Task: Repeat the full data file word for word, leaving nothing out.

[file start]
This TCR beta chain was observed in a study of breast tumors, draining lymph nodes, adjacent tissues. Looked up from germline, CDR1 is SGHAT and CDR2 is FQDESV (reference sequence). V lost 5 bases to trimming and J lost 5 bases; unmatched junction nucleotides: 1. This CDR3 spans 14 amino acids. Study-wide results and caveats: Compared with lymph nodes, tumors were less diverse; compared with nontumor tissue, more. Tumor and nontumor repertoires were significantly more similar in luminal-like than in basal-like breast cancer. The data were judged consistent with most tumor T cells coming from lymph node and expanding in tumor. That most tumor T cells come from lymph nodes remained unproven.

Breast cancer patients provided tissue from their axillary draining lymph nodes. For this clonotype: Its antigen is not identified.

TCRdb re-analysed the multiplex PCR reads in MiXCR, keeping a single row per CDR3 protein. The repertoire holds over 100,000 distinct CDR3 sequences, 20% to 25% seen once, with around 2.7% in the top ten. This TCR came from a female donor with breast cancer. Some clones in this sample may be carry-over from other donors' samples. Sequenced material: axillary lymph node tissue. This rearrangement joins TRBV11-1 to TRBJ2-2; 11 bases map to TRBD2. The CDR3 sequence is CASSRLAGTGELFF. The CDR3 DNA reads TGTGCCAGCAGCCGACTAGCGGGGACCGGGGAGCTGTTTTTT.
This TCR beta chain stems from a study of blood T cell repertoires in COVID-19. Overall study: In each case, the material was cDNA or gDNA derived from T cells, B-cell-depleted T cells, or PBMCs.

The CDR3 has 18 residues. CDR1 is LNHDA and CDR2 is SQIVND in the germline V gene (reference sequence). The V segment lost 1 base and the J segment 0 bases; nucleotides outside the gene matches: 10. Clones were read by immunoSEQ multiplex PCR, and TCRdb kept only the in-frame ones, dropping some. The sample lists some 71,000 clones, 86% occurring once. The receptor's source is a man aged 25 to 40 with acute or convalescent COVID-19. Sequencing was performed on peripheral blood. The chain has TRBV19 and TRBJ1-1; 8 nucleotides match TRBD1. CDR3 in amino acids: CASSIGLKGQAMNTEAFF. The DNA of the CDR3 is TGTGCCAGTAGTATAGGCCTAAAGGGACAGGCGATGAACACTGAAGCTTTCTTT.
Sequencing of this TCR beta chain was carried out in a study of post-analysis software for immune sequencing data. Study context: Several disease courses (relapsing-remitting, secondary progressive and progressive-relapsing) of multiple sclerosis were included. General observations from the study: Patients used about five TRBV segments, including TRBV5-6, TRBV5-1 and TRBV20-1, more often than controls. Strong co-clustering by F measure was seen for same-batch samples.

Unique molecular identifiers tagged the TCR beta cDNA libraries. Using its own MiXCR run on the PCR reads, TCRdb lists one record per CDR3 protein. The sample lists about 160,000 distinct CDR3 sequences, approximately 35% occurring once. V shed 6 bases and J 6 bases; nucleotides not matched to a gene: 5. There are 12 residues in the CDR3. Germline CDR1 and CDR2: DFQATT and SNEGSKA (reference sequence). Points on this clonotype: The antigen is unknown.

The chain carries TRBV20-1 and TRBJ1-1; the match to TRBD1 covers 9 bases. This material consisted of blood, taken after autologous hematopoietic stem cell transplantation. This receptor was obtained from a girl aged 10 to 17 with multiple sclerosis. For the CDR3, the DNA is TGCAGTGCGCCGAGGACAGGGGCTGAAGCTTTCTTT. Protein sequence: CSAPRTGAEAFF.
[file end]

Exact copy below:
This TCR beta chain was observed in a study of breast tumors, draining lymph nodes, adjacent tissues. Looked up from germline, CDR1 is SGHAT and CDR2 is FQDESV (reference sequence). V lost 5 bases to trimming and J lost 5 bases; unmatched junction nucleotides: 1. This CDR3 spans 14 amino acids. Study-wide results and caveats: Compared with lymph nodes, tumors were less diverse; compared with nontumor tissue, more. Tumor and nontumor repertoires were significantly more similar in luminal-like than in basal-like breast cancer. The data were judged consistent with most tumor T cells coming from lymph node and expanding in tumor. That most tumor T cells come from lymph nodes remained unproven.

Breast cancer patients provided tissue from their axillary draining lymph nodes. For this clonotype: Its antigen is not identified.

TCRdb re-analysed the multiplex PCR reads in MiXCR, keeping a single row per CDR3 protein. The repertoire holds over 100,000 distinct CDR3 sequences, 20% to 25% seen once, with around 2.7% in the top ten. This TCR came from a female donor with breast cancer. Some clones in this sample may be carry-over from other donors' samples. Sequenced material: axillary lymph node tissue. This rearrangement joins TRBV11-1 to TRBJ2-2; 11 bases map to TRBD2. The CDR3 sequence is CASSRLAGTGELFF. The CDR3 DNA reads TGTGCCAGCAGCCGACTAGCGGGGACCGGGGAGCTGTTTTTT.
This TCR beta chain stems from a study of blood T cell repertoires in COVID-19. Overall study: In each case, the material was cDNA or gDNA derived from T cells, B-cell-depleted T cells, or PBMCs.

The CDR3 has 18 residues. CDR1 is LNHDA and CDR2 is SQIVND in the germline V gene (reference sequence). The V segment lost 1 base and the J segment 0 bases; nucleotides outside the gene matches: 10. Clones were read by immunoSEQ multiplex PCR, and TCRdb kept only the in-frame ones, dropping some. The sample lists some 71,000 clones, 86% occurring once. The receptor's source is a man aged 25 to 40 with acute or convalescent COVID-19. Sequencing was performed on peripheral blood. The chain has TRBV19 and TRBJ1-1; 8 nucleotides match TRBD1. CDR3 in amino acids: CASSIGLKGQAMNTEAFF. The DNA of the CDR3 is TGTGCCAGTAGTATAGGCCTAAAGGGACAGGCGATGAACACTGAAGCTTTCTTT.
Sequencing of this TCR beta chain was carried out in a study of post-analysis software for immune sequencing data. Study context: Several disease courses (relapsing-remitting, secondary progressive and progressive-relapsing) of multiple sclerosis were included. General observations from the study: Patients used about five TRBV segments, including TRBV5-6, TRBV5-1 and TRBV20-1, more often than controls. Strong co-clustering by F measure was seen for same-batch samples.

Unique molecular identifiers tagged the TCR beta cDNA libraries. Using its own MiXCR run on the PCR reads, TCRdb lists one record per CDR3 protein. The sample lists about 160,000 distinct CDR3 sequences, approximately 35% occurring once. V shed 6 bases and J 6 bases; nucleotides not matched to a gene: 5. There are 12 residues in the CDR3. Germline CDR1 and CDR2: DFQATT and SNEGSKA (reference sequence). Points on this clonotype: The antigen is unknown.

The chain carries TRBV20-1 and TRBJ1-1; the match to TRBD1 covers 9 bases. This material consisted of blood, taken after autologous hematopoietic stem cell transplantation. This receptor was obtained from a girl aged 10 to 17 with multiple sclerosis. For the CDR3, the DNA is TGCAGTGCGCCGAGGACAGGGGCTGAAGCTTTCTTT. Protein sequence: CSAPRTGAEAFF.